Student News

Moffitt Photography of Guilford, CT

Let’s start here: Caitlin Yuhas weighs 150 pounds, but she has deadlifted 420 pounds from the ground to her knees and can flip a 700-pound tire. Yet, her ability to lift 200 pounds over her head is only just fine, and just for now.

“I have bigger goals than that,” she said.

Caitlin YuhasYuhas is a professional strongwoman and the 2017 U.S. Strongman champion for middle-weight women. And, by the way, also a rising 2L at Richmond Law.

She entered law school determined not to set aside her competition, but she admits that her dual physical and intellectual goals sat uneasily beside one another during her first year.

“I was convinced coming in that I would be able to compete with just as much fervor while I was in school,” she said. “My energy level and my body went through a lot in the fall. I wasn’t anticipating how much of a change school would be for me.”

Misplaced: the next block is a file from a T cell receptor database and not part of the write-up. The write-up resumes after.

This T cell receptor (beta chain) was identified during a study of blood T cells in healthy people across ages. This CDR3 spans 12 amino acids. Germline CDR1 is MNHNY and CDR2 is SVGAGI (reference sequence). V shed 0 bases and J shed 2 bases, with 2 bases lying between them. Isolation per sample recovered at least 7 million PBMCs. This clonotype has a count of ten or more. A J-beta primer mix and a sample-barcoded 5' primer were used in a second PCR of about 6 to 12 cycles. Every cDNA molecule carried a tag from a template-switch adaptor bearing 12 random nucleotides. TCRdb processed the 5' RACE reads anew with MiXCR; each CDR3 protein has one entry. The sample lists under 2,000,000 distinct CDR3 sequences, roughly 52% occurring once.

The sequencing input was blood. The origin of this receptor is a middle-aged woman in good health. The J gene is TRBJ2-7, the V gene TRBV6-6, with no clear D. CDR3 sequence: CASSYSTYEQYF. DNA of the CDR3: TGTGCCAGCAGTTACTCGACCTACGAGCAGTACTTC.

People working as trainers and prepping for competition are on their feet a lot, even when they’re not actively exercising. Law school requires a steady regimen of sitting down.

“The hardest part was learning to be a student again,” she said. “I hadn’t had 60 pages to read in a night since undergrad.”

The legal profession runs in Yuhas’s family — both of her parents are attorneys — but no one pushed her to pursue law, she said. The idea took shape when she began casting about for a graduate program that would offer both versatility and purpose.

“I’m definitely part of the Trump bump,” she said, referring to the increase in law school applications and LSAT test-takers since the 2016 election.

She’s found that the challenges of law school aren’t so unlike strongwoman competitions. Both require discipline and practice, offer formidable but indifferent obstacles, and reward resilience. In one important way, they complement each other.

“If you have a bad day, it’s good to take it out on the iron,” she said.